There has been a 35% increase in the number of people applying for help with healthcare expenses in just one year, according to an investigation by HSJ .

Using Freedom of Information requests, HSJ obtained data from the NHS Business Service Authority on the number of applicants to the NHS low income scheme. From 2021 to 2022 applicant numbers rose 35%, from 267,248 to 361,000 and the 2021 figure is a 52% leap from the 2020 figure of 236,993.

The NHS low income scheme helps with expenses such as prescription charges, dental fees, and the cost of travelling to NHS treatments.

Patients can apply if they do not qualify for other help with healthcare costs. Many on a low income already qualify for help as they receive benefits, such as income-based jobseeker’s allowance or Universal Credit. Help via the NHS low income scheme is assessed based on income and savings and is only available if income either does not cover or only just covers living requirements and you have less than £16,000 in savings.

In February this year the Royal Pharmaceutical Society, concerned at the growing numbers of people opting not to collect all of their prescribed medicines because of the cost, called on the government to review exemptions to ensure all patients with long term conditions get their drugs free of charge. 

The Royal Pharmaceutical Society England board chair Thorrun Govind told HSJ: “We heard first hand from pharmacists that participated in our prescription charges survey that there was a rise in patients asking pharmacists what medications they can do without or whether they can substitute over-the-counter options they have been prescribed, for cheaper medication.”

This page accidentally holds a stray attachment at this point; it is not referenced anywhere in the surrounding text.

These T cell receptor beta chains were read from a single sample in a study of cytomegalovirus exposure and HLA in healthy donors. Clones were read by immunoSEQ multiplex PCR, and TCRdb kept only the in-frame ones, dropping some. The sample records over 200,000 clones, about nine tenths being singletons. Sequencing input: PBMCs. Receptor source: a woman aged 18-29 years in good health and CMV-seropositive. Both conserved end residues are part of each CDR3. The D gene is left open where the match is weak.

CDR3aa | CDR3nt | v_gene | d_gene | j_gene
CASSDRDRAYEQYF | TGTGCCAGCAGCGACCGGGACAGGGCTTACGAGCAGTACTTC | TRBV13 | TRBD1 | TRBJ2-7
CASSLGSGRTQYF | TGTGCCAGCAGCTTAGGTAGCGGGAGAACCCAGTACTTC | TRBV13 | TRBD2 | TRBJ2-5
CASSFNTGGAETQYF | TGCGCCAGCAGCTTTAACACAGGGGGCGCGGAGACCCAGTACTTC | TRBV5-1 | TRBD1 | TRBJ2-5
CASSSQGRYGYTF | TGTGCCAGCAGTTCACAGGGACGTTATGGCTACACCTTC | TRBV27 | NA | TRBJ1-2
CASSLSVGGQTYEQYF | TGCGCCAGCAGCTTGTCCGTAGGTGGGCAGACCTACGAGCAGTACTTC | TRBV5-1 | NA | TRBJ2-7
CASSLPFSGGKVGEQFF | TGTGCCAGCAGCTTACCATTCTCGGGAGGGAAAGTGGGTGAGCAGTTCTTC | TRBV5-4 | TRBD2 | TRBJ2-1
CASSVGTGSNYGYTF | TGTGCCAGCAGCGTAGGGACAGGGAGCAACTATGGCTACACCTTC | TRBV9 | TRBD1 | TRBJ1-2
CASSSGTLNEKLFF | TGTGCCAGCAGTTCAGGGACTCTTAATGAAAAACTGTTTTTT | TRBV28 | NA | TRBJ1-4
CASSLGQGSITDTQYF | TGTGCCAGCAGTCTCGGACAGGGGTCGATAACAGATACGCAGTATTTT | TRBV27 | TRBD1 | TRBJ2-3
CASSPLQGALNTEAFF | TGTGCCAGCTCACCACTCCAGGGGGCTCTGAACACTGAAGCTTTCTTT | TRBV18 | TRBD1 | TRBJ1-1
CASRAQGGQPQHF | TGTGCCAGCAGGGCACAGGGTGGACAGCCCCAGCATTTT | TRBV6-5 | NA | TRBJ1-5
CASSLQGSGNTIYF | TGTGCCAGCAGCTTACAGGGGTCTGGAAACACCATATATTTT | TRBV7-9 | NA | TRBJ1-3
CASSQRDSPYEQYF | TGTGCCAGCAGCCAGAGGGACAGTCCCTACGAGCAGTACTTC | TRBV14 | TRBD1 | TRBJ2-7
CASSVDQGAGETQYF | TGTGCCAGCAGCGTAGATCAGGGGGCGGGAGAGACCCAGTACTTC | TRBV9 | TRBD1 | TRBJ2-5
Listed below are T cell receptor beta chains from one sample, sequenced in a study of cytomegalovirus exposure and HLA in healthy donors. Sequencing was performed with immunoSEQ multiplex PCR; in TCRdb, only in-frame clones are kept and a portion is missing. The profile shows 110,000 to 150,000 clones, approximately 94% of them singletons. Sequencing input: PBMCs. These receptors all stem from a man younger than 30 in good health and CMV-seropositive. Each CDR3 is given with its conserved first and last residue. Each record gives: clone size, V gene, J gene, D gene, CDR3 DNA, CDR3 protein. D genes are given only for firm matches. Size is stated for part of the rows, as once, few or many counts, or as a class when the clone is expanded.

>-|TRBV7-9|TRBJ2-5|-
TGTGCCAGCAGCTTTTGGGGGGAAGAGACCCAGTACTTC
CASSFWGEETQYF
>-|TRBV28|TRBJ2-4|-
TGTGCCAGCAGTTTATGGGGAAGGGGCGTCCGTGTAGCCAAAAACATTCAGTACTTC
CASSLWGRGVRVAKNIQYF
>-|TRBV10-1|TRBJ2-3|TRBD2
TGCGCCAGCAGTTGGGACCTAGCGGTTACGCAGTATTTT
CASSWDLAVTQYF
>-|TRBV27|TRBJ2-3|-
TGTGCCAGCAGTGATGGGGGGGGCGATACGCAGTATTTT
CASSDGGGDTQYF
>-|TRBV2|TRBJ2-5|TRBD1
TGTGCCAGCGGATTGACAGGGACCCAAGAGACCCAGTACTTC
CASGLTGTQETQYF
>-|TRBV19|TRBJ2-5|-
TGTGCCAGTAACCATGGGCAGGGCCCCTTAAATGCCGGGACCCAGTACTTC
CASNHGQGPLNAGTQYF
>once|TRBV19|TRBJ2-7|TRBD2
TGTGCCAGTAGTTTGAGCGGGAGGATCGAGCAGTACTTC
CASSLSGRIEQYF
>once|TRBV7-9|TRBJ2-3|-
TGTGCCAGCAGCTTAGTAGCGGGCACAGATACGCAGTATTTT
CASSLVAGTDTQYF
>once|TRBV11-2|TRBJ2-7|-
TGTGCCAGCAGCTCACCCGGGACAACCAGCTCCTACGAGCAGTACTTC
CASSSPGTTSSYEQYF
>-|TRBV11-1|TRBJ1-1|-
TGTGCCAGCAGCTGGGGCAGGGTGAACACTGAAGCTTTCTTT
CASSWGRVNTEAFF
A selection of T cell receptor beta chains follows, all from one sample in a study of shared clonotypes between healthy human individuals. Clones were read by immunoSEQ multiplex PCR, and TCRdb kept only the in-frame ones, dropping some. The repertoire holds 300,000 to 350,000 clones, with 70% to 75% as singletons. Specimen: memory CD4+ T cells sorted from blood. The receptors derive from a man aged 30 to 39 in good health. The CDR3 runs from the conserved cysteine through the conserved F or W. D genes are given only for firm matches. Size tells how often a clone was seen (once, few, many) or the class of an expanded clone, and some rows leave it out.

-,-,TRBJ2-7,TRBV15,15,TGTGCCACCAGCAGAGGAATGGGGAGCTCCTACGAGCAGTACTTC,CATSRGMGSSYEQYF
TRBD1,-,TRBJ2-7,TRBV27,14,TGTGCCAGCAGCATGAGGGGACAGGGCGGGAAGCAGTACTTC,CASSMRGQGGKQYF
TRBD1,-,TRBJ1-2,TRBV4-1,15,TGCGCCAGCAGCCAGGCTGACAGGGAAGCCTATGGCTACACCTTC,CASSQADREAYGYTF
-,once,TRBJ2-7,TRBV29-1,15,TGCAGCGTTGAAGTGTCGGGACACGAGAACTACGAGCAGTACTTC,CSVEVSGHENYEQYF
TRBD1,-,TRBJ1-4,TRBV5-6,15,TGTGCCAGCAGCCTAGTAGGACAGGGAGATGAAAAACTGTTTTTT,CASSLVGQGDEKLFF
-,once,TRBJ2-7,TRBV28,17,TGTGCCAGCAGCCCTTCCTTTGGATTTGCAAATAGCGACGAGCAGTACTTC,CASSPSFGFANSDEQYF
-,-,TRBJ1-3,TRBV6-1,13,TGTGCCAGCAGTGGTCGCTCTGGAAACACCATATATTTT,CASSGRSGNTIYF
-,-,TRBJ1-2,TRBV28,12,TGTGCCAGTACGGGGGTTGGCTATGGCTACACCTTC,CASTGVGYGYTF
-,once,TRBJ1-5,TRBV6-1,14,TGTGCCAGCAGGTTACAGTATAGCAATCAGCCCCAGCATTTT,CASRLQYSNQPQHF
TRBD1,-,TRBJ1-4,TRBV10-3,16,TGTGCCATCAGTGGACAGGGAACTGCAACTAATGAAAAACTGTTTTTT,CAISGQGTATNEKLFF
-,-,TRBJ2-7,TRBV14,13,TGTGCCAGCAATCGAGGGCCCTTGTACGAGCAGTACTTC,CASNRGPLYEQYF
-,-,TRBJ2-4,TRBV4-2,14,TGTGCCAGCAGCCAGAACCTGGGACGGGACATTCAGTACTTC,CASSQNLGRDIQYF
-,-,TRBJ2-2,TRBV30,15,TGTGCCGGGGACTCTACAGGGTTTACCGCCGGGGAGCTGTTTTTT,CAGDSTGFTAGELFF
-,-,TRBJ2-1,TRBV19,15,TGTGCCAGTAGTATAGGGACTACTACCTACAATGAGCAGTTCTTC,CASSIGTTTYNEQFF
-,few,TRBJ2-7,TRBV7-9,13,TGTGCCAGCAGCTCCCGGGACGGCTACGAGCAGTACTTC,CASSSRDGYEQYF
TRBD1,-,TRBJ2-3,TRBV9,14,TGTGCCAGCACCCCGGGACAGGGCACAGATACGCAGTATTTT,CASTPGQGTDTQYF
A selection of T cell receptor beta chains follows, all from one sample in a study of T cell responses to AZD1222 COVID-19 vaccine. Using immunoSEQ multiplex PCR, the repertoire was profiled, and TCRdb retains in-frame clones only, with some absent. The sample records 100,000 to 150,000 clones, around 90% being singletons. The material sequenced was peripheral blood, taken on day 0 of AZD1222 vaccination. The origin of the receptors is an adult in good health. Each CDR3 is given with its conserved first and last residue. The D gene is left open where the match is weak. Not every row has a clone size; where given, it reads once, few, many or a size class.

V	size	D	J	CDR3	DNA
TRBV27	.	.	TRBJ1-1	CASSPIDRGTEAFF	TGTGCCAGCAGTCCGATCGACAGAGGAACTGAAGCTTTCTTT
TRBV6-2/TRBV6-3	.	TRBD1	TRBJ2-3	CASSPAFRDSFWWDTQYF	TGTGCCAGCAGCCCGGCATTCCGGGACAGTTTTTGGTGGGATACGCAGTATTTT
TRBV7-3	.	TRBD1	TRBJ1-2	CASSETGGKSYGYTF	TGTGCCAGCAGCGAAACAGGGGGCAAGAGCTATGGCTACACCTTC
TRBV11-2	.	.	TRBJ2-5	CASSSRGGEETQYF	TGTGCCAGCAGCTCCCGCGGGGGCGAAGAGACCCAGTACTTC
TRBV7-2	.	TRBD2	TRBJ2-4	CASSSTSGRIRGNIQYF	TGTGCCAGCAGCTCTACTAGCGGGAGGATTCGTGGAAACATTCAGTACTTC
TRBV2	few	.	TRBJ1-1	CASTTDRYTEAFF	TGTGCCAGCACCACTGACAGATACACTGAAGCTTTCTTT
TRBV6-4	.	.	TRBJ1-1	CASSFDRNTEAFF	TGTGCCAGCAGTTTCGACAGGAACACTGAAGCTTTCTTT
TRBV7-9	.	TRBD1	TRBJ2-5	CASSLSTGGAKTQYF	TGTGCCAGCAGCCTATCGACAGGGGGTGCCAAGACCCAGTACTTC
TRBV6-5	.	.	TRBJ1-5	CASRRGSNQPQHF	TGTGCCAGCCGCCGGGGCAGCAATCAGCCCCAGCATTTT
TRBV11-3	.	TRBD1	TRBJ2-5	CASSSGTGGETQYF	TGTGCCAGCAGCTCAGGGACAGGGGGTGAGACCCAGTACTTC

The move to impose prescription charges on 2.4 million people aged 60-66, was finally dropped by the government in March, but in April those who do have to pay prescription charges, were treated to a rise of 30 pence in April 2023 to £9.65, plus an 8.5% increase in the cost of NHS dental treatments.

Money raised via prescription charges are a tiny percentage (just 0.4%) of the £150 billion DHSC budget, while their real cost (in deterring seriously ill patients on low incomes from accessing the treatment they need) has not been calculated. Since its introduction by the Conservatives in 1952, prescription charges have never been a serious source of funding. The whole of the population of Wales, Scotland, and Northern Ireland have enjoyed free prescriptions for years. 

The HSJ does note that the introduction of a trial of an on-line application process for the low income scheme, may have increased applicant numbers.


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